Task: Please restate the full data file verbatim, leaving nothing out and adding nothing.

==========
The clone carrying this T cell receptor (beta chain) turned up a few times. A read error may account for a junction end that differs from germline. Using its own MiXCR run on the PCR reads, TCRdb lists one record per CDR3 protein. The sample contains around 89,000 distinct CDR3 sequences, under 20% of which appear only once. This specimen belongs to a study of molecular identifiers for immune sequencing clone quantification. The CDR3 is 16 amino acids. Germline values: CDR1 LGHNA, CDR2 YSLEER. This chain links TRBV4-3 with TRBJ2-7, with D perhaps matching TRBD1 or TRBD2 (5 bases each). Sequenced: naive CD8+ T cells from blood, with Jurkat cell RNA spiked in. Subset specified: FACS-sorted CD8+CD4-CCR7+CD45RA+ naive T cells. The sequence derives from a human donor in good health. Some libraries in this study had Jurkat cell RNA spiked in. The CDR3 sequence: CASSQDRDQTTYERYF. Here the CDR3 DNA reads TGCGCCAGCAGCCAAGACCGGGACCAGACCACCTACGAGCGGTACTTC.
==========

The clone carrying this T cell receptor (beta chain) turned up a few times. A read error may account for a junction end that differs from germline. Using its own MiXCR run on the PCR reads, TCRdb lists one record per CDR3 protein. The sample contains around 89,000 distinct CDR3 sequences, under 20% of which appear only once. This specimen belongs to a study of molecular identifiers for immune sequencing clone quantification. The CDR3 is 16 amino acids. Germline values: CDR1 LGHNA, CDR2 YSLEER. This chain links TRBV4-3 with TRBJ2-7, with D perhaps matching TRBD1 or TRBD2 (5 bases each). Sequenced: naive CD8+ T cells from blood, with Jurkat cell RNA spiked in. Subset specified: FACS-sorted CD8+CD4-CCR7+CD45RA+ naive T cells. The sequence derives from a human donor in good health. Some libraries in this study had Jurkat cell RNA spiked in. The CDR3 sequence: CASSQDRDQTTYERYF. Here the CDR3 DNA reads TGCGCCAGCAGCCAAGACCGGGACCAGACCACCTACGAGCGGTACTTC.